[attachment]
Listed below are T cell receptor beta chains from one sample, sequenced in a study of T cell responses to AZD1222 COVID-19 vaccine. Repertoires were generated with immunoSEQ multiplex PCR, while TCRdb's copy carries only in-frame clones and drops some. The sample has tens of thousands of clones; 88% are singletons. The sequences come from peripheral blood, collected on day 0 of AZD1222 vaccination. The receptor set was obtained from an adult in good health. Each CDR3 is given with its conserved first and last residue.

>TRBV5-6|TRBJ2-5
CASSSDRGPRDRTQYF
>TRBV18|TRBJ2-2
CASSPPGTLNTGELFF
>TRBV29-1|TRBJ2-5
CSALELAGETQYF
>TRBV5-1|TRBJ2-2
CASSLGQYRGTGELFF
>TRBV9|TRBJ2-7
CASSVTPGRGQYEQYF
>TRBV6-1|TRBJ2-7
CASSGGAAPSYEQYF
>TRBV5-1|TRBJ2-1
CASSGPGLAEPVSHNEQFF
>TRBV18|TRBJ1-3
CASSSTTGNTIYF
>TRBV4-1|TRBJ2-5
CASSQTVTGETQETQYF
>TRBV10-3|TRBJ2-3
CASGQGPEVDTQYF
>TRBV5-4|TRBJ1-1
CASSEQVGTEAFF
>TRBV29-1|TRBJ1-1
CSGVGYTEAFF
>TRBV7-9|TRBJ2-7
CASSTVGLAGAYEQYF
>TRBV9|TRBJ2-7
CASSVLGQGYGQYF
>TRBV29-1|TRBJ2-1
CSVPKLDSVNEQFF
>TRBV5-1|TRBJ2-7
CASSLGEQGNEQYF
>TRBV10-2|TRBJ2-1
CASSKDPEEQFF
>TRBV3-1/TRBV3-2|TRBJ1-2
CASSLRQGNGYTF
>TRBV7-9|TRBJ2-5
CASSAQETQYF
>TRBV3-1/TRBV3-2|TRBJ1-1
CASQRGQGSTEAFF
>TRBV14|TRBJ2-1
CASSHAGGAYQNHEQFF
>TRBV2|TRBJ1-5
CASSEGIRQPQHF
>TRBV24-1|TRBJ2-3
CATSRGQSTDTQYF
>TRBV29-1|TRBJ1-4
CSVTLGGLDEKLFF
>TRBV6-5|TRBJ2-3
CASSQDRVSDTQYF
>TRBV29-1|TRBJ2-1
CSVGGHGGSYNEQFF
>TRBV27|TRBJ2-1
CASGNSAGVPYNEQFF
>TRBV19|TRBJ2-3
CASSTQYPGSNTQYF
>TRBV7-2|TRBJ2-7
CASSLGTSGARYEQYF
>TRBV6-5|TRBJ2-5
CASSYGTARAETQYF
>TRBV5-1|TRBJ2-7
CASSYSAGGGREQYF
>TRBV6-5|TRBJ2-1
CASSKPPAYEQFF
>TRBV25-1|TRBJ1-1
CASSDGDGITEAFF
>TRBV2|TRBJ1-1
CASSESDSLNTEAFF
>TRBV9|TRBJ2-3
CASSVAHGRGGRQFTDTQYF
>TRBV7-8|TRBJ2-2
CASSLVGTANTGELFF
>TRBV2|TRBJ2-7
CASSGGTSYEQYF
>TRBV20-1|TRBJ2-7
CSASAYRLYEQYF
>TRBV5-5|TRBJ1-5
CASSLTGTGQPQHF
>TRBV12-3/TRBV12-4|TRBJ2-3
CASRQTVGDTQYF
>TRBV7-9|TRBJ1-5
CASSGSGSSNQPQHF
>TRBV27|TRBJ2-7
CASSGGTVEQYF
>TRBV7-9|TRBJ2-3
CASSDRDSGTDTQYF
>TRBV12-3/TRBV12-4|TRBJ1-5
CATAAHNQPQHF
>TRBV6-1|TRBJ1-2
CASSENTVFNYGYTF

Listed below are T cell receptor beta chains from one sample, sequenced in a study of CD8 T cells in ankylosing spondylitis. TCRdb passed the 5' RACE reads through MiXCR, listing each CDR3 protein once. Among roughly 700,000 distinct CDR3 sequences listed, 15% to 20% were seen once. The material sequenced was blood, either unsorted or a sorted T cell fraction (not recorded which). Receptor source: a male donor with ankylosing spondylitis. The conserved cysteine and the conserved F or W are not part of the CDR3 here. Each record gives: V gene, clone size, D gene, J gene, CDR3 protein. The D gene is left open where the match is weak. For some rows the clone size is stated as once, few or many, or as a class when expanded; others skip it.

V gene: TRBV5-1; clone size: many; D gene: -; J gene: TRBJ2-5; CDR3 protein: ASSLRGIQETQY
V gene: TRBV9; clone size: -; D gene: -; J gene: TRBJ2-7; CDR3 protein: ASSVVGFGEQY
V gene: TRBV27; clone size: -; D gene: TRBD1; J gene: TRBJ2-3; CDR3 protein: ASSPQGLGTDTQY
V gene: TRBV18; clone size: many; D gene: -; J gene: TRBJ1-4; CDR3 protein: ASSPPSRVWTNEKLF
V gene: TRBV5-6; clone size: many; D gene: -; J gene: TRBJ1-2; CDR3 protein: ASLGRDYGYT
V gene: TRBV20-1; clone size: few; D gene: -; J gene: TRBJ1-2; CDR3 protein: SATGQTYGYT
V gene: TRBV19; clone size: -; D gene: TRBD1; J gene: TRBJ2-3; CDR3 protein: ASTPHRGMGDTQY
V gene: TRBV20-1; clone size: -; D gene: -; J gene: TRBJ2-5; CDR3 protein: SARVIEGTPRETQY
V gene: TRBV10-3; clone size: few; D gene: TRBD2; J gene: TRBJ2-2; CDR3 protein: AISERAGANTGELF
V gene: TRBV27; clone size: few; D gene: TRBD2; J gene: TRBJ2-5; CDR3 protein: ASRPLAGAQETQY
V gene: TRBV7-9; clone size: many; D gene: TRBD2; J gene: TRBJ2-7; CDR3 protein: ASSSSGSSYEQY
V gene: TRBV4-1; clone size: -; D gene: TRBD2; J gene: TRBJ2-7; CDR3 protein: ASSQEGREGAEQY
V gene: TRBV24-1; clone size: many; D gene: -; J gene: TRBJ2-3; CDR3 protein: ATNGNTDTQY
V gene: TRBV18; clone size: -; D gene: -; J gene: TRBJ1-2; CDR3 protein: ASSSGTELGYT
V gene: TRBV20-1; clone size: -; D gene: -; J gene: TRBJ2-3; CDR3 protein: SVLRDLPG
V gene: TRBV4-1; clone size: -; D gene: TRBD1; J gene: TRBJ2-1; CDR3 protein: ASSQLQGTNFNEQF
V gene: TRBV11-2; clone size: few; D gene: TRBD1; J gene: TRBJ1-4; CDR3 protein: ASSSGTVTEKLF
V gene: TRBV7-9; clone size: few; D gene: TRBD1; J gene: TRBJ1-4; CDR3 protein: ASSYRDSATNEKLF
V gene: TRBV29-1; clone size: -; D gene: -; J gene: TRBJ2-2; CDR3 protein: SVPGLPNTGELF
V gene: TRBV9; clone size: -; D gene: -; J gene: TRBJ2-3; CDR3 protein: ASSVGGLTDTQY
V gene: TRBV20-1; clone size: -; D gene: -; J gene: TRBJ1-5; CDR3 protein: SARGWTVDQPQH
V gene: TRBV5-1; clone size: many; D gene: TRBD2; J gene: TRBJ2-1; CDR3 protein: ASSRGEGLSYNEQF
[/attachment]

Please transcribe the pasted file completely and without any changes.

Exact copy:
Listed below are T cell receptor beta chains from one sample, sequenced in a study of T cell responses to AZD1222 COVID-19 vaccine. Repertoires were generated with immunoSEQ multiplex PCR, while TCRdb's copy carries only in-frame clones and drops some. The sample has tens of thousands of clones; 88% are singletons. The sequences come from peripheral blood, collected on day 0 of AZD1222 vaccination. The receptor set was obtained from an adult in good health. Each CDR3 is given with its conserved first and last residue.

>TRBV5-6|TRBJ2-5
CASSSDRGPRDRTQYF
>TRBV18|TRBJ2-2
CASSPPGTLNTGELFF
>TRBV29-1|TRBJ2-5
CSALELAGETQYF
>TRBV5-1|TRBJ2-2
CASSLGQYRGTGELFF
>TRBV9|TRBJ2-7
CASSVTPGRGQYEQYF
>TRBV6-1|TRBJ2-7
CASSGGAAPSYEQYF
>TRBV5-1|TRBJ2-1
CASSGPGLAEPVSHNEQFF
>TRBV18|TRBJ1-3
CASSSTTGNTIYF
>TRBV4-1|TRBJ2-5
CASSQTVTGETQETQYF
>TRBV10-3|TRBJ2-3
CASGQGPEVDTQYF
>TRBV5-4|TRBJ1-1
CASSEQVGTEAFF
>TRBV29-1|TRBJ1-1
CSGVGYTEAFF
>TRBV7-9|TRBJ2-7
CASSTVGLAGAYEQYF
>TRBV9|TRBJ2-7
CASSVLGQGYGQYF
>TRBV29-1|TRBJ2-1
CSVPKLDSVNEQFF
>TRBV5-1|TRBJ2-7
CASSLGEQGNEQYF
>TRBV10-2|TRBJ2-1
CASSKDPEEQFF
>TRBV3-1/TRBV3-2|TRBJ1-2
CASSLRQGNGYTF
>TRBV7-9|TRBJ2-5
CASSAQETQYF
>TRBV3-1/TRBV3-2|TRBJ1-1
CASQRGQGSTEAFF
>TRBV14|TRBJ2-1
CASSHAGGAYQNHEQFF
>TRBV2|TRBJ1-5
CASSEGIRQPQHF
>TRBV24-1|TRBJ2-3
CATSRGQSTDTQYF
>TRBV29-1|TRBJ1-4
CSVTLGGLDEKLFF
>TRBV6-5|TRBJ2-3
CASSQDRVSDTQYF
>TRBV29-1|TRBJ2-1
CSVGGHGGSYNEQFF
>TRBV27|TRBJ2-1
CASGNSAGVPYNEQFF
>TRBV19|TRBJ2-3
CASSTQYPGSNTQYF
>TRBV7-2|TRBJ2-7
CASSLGTSGARYEQYF
>TRBV6-5|TRBJ2-5
CASSYGTARAETQYF
>TRBV5-1|TRBJ2-7
CASSYSAGGGREQYF
>TRBV6-5|TRBJ2-1
CASSKPPAYEQFF
>TRBV25-1|TRBJ1-1
CASSDGDGITEAFF
>TRBV2|TRBJ1-1
CASSESDSLNTEAFF
>TRBV9|TRBJ2-3
CASSVAHGRGGRQFTDTQYF
>TRBV7-8|TRBJ2-2
CASSLVGTANTGELFF
>TRBV2|TRBJ2-7
CASSGGTSYEQYF
>TRBV20-1|TRBJ2-7
CSASAYRLYEQYF
>TRBV5-5|TRBJ1-5
CASSLTGTGQPQHF
>TRBV12-3/TRBV12-4|TRBJ2-3
CASRQTVGDTQYF
>TRBV7-9|TRBJ1-5
CASSGSGSSNQPQHF
>TRBV27|TRBJ2-7
CASSGGTVEQYF
>TRBV7-9|TRBJ2-3
CASSDRDSGTDTQYF
>TRBV12-3/TRBV12-4|TRBJ1-5
CATAAHNQPQHF
>TRBV6-1|TRBJ1-2
CASSENTVFNYGYTF

Listed below are T cell receptor beta chains from one sample, sequenced in a study of CD8 T cells in ankylosing spondylitis. TCRdb passed the 5' RACE reads through MiXCR, listing each CDR3 protein once. Among roughly 700,000 distinct CDR3 sequences listed, 15% to 20% were seen once. The material sequenced was blood, either unsorted or a sorted T cell fraction (not recorded which). Receptor source: a male donor with ankylosing spondylitis. The conserved cysteine and the conserved F or W are not part of the CDR3 here. Each record gives: V gene, clone size, D gene, J gene, CDR3 protein. The D gene is left open where the match is weak. For some rows the clone size is stated as once, few or many, or as a class when expanded; others skip it.

V gene: TRBV5-1; clone size: many; D gene: -; J gene: TRBJ2-5; CDR3 protein: ASSLRGIQETQY
V gene: TRBV9; clone size: -; D gene: -; J gene: TRBJ2-7; CDR3 protein: ASSVVGFGEQY
V gene: TRBV27; clone size: -; D gene: TRBD1; J gene: TRBJ2-3; CDR3 protein: ASSPQGLGTDTQY
V gene: TRBV18; clone size: many; D gene: -; J gene: TRBJ1-4; CDR3 protein: ASSPPSRVWTNEKLF
V gene: TRBV5-6; clone size: many; D gene: -; J gene: TRBJ1-2; CDR3 protein: ASLGRDYGYT
V gene: TRBV20-1; clone size: few; D gene: -; J gene: TRBJ1-2; CDR3 protein: SATGQTYGYT
V gene: TRBV19; clone size: -; D gene: TRBD1; J gene: TRBJ2-3; CDR3 protein: ASTPHRGMGDTQY
V gene: TRBV20-1; clone size: -; D gene: -; J gene: TRBJ2-5; CDR3 protein: SARVIEGTPRETQY
V gene: TRBV10-3; clone size: few; D gene: TRBD2; J gene: TRBJ2-2; CDR3 protein: AISERAGANTGELF
V gene: TRBV27; clone size: few; D gene: TRBD2; J gene: TRBJ2-5; CDR3 protein: ASRPLAGAQETQY
V gene: TRBV7-9; clone size: many; D gene: TRBD2; J gene: TRBJ2-7; CDR3 protein: ASSSSGSSYEQY
V gene: TRBV4-1; clone size: -; D gene: TRBD2; J gene: TRBJ2-7; CDR3 protein: ASSQEGREGAEQY
V gene: TRBV24-1; clone size: many; D gene: -; J gene: TRBJ2-3; CDR3 protein: ATNGNTDTQY
V gene: TRBV18; clone size: -; D gene: -; J gene: TRBJ1-2; CDR3 protein: ASSSGTELGYT
V gene: TRBV20-1; clone size: -; D gene: -; J gene: TRBJ2-3; CDR3 protein: SVLRDLPG
V gene: TRBV4-1; clone size: -; D gene: TRBD1; J gene: TRBJ2-1; CDR3 protein: ASSQLQGTNFNEQF
V gene: TRBV11-2; clone size: few; D gene: TRBD1; J gene: TRBJ1-4; CDR3 protein: ASSSGTVTEKLF
V gene: TRBV7-9; clone size: few; D gene: TRBD1; J gene: TRBJ1-4; CDR3 protein: ASSYRDSATNEKLF
V gene: TRBV29-1; clone size: -; D gene: -; J gene: TRBJ2-2; CDR3 protein: SVPGLPNTGELF
V gene: TRBV9; clone size: -; D gene: -; J gene: TRBJ2-3; CDR3 protein: ASSVGGLTDTQY
V gene: TRBV20-1; clone size: -; D gene: -; J gene: TRBJ1-5; CDR3 protein: SARGWTVDQPQH
V gene: TRBV5-1; clone size: many; D gene: TRBD2; J gene: TRBJ2-1; CDR3 protein: ASSRGEGLSYNEQF